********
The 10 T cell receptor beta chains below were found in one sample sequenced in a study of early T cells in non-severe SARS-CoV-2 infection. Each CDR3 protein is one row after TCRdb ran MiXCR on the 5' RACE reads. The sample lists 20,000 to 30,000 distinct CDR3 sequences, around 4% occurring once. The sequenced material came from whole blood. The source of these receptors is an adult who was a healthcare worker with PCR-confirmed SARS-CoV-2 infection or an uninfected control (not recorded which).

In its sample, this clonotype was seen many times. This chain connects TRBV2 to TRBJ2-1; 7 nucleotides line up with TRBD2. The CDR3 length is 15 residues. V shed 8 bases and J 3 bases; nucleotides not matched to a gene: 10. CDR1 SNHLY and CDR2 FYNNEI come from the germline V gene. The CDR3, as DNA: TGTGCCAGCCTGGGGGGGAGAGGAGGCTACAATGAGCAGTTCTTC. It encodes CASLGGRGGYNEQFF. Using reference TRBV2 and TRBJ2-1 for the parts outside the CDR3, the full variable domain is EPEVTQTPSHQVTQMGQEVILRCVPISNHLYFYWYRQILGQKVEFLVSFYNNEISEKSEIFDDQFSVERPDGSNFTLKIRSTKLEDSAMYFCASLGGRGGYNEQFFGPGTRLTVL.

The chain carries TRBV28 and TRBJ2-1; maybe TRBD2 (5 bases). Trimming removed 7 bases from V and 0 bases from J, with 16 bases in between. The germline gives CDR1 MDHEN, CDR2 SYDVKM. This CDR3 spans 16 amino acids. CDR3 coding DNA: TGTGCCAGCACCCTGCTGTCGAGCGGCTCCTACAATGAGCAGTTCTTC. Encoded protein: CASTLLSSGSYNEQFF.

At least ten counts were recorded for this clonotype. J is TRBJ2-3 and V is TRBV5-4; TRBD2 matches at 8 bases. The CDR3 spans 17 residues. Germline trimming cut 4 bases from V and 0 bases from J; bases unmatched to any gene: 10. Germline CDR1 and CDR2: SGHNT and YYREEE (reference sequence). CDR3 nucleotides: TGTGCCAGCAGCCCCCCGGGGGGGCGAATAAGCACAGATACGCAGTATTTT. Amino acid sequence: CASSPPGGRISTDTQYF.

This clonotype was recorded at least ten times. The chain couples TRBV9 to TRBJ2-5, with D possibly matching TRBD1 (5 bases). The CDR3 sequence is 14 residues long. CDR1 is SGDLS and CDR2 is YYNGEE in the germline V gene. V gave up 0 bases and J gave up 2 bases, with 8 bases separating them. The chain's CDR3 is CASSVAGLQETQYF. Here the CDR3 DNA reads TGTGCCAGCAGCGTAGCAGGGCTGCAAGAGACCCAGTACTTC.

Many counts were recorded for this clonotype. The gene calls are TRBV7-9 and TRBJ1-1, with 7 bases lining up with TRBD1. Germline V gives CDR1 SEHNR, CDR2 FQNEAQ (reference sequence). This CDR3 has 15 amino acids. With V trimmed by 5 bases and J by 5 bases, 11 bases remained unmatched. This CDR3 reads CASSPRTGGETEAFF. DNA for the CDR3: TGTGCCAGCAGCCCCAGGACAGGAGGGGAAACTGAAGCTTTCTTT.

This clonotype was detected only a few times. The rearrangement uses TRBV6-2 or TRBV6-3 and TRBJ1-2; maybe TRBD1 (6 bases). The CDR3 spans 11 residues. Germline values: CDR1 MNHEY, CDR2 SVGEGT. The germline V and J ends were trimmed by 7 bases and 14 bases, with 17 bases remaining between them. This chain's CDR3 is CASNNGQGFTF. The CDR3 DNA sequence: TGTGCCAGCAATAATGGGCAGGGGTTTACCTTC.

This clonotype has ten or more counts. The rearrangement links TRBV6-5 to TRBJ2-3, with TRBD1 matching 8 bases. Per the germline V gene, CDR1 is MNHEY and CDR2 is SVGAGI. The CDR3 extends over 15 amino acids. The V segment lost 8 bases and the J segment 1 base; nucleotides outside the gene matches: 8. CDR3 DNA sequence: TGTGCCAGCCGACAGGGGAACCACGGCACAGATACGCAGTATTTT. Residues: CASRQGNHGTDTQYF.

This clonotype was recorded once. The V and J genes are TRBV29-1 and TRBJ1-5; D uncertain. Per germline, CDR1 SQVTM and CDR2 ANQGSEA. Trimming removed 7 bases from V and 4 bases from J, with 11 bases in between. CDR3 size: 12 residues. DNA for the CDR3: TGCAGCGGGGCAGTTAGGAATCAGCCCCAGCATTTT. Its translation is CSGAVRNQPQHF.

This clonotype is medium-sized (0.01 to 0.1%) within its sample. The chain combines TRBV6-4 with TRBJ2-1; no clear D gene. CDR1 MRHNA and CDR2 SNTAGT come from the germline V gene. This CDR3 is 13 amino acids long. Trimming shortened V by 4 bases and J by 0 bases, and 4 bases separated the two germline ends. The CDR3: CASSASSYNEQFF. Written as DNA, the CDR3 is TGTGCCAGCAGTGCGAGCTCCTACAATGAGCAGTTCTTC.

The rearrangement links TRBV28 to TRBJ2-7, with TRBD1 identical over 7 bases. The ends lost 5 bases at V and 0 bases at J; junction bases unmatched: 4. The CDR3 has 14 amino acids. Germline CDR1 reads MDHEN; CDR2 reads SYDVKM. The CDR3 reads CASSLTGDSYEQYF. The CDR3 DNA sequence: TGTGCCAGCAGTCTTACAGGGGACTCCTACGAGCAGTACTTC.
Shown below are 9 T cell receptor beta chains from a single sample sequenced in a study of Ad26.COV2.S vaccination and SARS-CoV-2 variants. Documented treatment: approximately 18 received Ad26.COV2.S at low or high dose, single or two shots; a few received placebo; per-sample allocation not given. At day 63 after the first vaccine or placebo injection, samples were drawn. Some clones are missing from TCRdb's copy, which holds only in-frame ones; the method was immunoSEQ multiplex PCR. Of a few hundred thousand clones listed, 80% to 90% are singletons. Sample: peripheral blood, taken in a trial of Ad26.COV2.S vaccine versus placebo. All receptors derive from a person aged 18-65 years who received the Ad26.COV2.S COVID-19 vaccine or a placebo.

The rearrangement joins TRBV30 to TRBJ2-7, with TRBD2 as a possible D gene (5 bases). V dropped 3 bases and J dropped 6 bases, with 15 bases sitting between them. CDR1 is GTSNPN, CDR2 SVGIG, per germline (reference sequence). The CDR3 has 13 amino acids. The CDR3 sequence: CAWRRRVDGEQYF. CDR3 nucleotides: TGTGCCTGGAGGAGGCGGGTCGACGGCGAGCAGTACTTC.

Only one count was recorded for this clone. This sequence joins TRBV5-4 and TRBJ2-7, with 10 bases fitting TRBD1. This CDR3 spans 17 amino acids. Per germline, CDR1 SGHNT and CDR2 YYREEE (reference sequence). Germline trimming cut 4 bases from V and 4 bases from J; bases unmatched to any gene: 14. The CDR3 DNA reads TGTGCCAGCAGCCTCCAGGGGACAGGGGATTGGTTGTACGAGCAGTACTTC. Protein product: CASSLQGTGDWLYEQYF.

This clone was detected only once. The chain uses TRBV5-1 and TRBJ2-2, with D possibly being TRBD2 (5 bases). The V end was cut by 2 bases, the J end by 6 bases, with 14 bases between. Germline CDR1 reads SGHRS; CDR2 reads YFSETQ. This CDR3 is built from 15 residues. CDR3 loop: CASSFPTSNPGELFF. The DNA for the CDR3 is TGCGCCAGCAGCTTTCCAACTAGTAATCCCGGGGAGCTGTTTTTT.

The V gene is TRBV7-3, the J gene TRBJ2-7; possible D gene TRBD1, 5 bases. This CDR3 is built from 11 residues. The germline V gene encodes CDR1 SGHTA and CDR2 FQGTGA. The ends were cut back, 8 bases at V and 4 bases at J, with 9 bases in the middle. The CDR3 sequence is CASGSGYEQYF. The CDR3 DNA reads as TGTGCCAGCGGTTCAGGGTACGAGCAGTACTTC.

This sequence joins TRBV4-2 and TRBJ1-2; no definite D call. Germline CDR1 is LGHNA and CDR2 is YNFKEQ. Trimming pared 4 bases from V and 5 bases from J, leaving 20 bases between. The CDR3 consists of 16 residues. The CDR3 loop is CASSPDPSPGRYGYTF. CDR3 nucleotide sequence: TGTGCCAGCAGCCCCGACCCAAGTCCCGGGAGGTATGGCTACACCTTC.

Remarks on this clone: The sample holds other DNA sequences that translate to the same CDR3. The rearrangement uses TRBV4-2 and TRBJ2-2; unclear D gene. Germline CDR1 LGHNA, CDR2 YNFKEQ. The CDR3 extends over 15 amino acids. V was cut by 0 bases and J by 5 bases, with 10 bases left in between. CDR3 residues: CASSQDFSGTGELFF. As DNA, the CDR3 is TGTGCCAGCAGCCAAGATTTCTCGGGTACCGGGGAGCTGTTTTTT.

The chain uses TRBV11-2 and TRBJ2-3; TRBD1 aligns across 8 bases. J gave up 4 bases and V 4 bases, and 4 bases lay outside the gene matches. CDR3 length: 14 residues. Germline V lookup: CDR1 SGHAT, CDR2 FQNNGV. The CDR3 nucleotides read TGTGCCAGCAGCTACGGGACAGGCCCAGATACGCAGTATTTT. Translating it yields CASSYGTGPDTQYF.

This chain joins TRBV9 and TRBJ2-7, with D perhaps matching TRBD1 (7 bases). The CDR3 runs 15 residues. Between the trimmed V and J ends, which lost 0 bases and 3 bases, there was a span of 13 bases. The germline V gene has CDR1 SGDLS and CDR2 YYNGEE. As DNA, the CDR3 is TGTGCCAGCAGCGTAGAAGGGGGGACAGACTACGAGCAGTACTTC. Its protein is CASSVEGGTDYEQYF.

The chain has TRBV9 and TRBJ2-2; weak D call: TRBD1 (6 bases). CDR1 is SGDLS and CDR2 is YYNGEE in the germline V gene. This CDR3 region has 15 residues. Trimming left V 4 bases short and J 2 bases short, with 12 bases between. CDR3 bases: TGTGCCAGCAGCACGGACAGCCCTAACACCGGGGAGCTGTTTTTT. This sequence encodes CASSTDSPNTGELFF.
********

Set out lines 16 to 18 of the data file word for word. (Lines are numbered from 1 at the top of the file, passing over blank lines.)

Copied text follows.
The V gene is TRBV7-3, the J gene TRBJ2-7; possible D gene TRBD1, 5 bases. This CDR3 is built from 11 residues. The germline V gene encodes CDR1 SGHTA and CDR2 FQGTGA. The ends were cut back, 8 bases at V and 4 bases at J, with 9 bases in the middle. The CDR3 sequence is CASGSGYEQYF. The CDR3 DNA reads as TGTGCCAGCGGTTCAGGGTACGAGCAGTACTTC.

This sequence joins TRBV4-2 and TRBJ1-2; no definite D call. Germline CDR1 is LGHNA and CDR2 is YNFKEQ. Trimming pared 4 bases from V and 5 bases from J, leaving 20 bases between. The CDR3 consists of 16 residues. The CDR3 loop is CASSPDPSPGRYGYTF. CDR3 nucleotide sequence: TGTGCCAGCAGCCCCGACCCAAGTCCCGGGAGGTATGGCTACACCTTC.

Remarks on this clone: The sample holds other DNA sequences that translate to the same CDR3. The rearrangement uses TRBV4-2 and TRBJ2-2; unclear D gene. Germline CDR1 LGHNA, CDR2 YNFKEQ. The CDR3 extends over 15 amino acids. V was cut by 0 bases and J by 5 bases, with 10 bases left in between. CDR3 residues: CASSQDFSGTGELFF. As DNA, the CDR3 is TGTGCCAGCAGCCAAGATTTCTCGGGTACCGGGGAGCTGTTTTTT.